Choosing How to Implement Functionality in Swift

By Jesse Feiler

When you’re thinking about creating an app, how do you decide how to implement its functionality? Swift, along with the Cocoa and Cocoa Touch frameworks, provides a wide variety of tools to assist you. Here’s a list of some of the questions to ask yourself when deciding which one(s) to use:

  • Is this something that people need to be able to do both on iOS and OS X? If the answer is yes, consider building an Xcode workspace with an iOS target and an OS X target along with shared code.

  • Is this something that people need to be able to do on multiple devices? Consider implementing iCloud so that the data can be shared across devices.

  • Will several people work on this project? Use the built-in Git source control mechanism in Xcode.

The answers to the preceding questions should help you understand what you’re building and how you intend to manage the source code. With those decisions made, consider these Swift-specific questions:

  • Is this functionality something that is occurs repeatedly in different contexts with different data or that involves data manipulation and calculations? If so, chances are this should be a function or a class.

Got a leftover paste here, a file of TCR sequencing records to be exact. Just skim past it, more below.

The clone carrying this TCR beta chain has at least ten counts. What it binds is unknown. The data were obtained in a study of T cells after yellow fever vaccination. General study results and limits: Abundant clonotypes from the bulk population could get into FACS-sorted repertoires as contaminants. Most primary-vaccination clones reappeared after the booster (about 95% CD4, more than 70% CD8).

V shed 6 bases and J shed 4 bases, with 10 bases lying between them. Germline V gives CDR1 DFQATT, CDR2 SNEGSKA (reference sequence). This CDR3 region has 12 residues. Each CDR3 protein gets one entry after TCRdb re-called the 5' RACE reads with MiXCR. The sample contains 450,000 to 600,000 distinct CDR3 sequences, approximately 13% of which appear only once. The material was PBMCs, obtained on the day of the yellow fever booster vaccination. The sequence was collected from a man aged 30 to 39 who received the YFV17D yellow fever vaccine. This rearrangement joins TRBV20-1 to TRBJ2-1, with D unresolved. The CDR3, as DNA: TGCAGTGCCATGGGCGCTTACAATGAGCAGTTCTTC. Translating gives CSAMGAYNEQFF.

• Classes often contain functions and data (although they may contain one or the other). They tend to be more complex than functions, but note that in Swift, very light-weight functions tend to be used more frequently than in other object-oriented languages.

    • Examples of functions are calculations such as a cost based on base price, markup, and quantity of items, filling user interface elements with data from a data store, managing the transition to or from background.

  • Is this a matter of organizing like data? If so, a collection type such as an array or dictionary may be the answer. Swift can enforce the rules so that you know each element is of a similar type.

  • Is this operation always the same or are there different procedures depending on circumstances (data, external conditions, and so forth)? If so, you might consider the flow control operators such as loops and conditions. (You can use them within functions.)

  • Do you need to provide functionality only to certain types of data? In this case, consider adding functions to a structure, method, or class.